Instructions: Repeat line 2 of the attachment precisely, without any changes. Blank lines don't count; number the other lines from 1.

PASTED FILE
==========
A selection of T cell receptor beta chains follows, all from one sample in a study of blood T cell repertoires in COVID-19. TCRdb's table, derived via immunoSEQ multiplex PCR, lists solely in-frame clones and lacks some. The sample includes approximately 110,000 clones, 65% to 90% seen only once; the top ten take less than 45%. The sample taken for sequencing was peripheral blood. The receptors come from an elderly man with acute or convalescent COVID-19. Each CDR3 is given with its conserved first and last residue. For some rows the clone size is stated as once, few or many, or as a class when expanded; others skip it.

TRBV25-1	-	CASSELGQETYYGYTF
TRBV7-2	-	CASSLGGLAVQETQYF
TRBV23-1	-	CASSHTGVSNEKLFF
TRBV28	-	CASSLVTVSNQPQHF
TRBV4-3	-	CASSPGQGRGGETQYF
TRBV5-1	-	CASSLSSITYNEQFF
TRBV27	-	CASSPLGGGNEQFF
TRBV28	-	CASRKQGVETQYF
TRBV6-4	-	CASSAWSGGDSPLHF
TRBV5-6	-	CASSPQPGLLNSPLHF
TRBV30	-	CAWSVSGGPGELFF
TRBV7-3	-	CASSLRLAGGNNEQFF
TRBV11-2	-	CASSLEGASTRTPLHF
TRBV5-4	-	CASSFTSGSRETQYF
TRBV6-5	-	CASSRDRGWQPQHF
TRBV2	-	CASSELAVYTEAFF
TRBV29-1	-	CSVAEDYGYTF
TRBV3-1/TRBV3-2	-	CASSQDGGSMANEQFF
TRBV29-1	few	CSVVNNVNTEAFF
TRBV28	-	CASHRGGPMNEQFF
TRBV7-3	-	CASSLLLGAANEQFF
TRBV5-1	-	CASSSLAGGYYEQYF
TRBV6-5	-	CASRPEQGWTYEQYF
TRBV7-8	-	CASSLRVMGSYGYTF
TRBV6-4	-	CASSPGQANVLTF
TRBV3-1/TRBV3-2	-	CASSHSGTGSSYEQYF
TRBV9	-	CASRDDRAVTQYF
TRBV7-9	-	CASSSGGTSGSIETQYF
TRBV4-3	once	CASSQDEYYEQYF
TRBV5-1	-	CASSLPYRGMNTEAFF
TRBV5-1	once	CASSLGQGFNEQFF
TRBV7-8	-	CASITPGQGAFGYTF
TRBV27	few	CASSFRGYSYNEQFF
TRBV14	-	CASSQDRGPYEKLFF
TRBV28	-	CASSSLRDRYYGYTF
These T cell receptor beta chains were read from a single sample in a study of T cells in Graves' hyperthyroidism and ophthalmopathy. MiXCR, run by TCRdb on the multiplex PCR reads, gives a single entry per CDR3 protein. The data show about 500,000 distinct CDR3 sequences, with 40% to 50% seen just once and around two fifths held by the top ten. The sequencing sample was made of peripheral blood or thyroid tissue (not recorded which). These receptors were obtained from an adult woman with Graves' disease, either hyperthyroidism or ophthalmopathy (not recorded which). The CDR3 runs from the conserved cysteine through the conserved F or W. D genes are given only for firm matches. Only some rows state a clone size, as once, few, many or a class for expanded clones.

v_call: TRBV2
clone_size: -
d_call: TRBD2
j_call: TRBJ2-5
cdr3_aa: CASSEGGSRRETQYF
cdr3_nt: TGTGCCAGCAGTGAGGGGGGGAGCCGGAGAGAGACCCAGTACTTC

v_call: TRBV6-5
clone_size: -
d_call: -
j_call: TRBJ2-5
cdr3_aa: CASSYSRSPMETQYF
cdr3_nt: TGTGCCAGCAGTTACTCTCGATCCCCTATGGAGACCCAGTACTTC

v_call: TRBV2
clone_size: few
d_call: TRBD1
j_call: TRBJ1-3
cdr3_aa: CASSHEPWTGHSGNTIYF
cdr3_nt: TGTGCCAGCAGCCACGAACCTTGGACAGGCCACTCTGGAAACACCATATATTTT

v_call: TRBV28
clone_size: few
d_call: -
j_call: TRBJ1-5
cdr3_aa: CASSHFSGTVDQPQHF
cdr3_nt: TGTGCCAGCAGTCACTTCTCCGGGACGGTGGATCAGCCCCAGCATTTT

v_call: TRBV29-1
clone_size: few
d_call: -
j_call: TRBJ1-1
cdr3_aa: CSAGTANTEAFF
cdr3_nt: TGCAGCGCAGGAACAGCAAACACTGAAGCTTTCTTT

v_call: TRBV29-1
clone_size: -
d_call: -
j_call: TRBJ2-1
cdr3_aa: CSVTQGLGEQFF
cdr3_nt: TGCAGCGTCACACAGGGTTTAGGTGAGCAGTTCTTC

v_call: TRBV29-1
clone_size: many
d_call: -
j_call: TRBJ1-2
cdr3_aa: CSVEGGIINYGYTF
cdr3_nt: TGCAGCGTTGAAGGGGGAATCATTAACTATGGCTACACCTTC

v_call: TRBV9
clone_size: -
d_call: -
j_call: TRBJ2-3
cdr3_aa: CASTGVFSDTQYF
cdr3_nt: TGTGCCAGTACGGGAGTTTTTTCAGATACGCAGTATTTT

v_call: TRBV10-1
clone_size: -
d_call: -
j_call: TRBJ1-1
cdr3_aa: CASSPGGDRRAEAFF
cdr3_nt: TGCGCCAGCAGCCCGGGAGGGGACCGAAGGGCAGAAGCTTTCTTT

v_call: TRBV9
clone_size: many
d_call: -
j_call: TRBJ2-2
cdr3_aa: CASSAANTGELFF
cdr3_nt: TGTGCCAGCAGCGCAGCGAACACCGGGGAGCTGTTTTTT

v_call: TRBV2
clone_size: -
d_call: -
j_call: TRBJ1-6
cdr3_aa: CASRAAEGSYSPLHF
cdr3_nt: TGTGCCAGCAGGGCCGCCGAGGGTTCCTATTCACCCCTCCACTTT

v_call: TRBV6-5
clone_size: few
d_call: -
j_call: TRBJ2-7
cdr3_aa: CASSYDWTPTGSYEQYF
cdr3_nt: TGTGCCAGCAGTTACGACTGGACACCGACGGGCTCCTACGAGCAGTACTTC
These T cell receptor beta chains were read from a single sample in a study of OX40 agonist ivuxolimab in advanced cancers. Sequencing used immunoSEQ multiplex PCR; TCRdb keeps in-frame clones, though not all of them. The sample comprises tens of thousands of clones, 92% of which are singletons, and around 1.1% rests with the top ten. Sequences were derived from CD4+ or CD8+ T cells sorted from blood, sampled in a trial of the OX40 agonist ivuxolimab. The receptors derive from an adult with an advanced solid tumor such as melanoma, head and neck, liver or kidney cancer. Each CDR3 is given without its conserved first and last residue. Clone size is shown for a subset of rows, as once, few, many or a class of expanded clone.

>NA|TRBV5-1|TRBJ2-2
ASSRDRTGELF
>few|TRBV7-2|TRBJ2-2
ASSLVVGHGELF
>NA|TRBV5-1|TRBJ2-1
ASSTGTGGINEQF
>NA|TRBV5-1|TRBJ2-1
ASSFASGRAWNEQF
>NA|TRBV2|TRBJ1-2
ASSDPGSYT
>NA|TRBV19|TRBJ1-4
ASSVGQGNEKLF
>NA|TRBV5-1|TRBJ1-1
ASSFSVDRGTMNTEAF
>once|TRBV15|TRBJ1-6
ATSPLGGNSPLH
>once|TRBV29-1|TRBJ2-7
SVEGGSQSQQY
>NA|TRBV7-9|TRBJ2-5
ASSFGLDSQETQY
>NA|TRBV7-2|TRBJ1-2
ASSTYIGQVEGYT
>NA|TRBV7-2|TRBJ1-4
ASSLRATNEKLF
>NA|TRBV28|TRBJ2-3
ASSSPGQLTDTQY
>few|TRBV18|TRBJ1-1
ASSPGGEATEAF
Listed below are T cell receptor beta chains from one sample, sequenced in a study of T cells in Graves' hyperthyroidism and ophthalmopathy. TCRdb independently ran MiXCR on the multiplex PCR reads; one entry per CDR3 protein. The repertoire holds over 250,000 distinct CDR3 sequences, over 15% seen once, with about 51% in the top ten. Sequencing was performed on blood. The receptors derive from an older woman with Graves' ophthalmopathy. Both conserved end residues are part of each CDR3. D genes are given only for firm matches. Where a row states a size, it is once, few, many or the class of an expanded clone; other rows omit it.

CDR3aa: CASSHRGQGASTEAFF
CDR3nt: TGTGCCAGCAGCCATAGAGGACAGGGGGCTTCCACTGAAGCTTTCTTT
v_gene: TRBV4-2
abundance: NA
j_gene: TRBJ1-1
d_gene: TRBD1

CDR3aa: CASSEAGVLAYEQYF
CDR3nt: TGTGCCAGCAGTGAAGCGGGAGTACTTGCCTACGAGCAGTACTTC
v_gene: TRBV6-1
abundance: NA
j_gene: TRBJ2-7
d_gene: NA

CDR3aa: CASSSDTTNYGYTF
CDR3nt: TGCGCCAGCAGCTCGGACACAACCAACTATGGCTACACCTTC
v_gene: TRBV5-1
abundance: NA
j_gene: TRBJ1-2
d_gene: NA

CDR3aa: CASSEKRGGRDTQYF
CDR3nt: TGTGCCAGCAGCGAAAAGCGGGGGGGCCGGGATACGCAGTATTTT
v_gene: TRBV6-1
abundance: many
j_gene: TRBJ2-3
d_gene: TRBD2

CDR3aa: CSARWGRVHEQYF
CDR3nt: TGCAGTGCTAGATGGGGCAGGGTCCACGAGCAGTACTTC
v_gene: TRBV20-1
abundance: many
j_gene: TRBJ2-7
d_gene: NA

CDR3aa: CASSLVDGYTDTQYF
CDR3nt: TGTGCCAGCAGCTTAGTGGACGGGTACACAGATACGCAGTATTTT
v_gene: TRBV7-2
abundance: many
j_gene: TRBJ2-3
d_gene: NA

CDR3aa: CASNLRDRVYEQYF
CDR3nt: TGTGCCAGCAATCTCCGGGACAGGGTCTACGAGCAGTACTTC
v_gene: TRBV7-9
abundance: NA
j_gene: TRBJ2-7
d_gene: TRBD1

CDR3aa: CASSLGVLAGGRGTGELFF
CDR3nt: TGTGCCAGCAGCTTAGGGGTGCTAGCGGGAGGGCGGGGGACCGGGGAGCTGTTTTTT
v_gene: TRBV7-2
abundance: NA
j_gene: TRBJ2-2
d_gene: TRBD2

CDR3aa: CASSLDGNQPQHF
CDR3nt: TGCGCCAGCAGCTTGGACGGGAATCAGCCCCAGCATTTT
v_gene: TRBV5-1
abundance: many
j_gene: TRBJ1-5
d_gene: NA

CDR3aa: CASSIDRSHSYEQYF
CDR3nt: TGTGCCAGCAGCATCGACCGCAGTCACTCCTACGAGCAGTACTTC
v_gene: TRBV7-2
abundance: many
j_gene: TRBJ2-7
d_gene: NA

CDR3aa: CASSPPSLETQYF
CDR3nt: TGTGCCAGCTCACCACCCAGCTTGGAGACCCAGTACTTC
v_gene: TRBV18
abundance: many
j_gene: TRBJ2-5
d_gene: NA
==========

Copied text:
TRBV25-1	-	CASSELGQETYYGYTF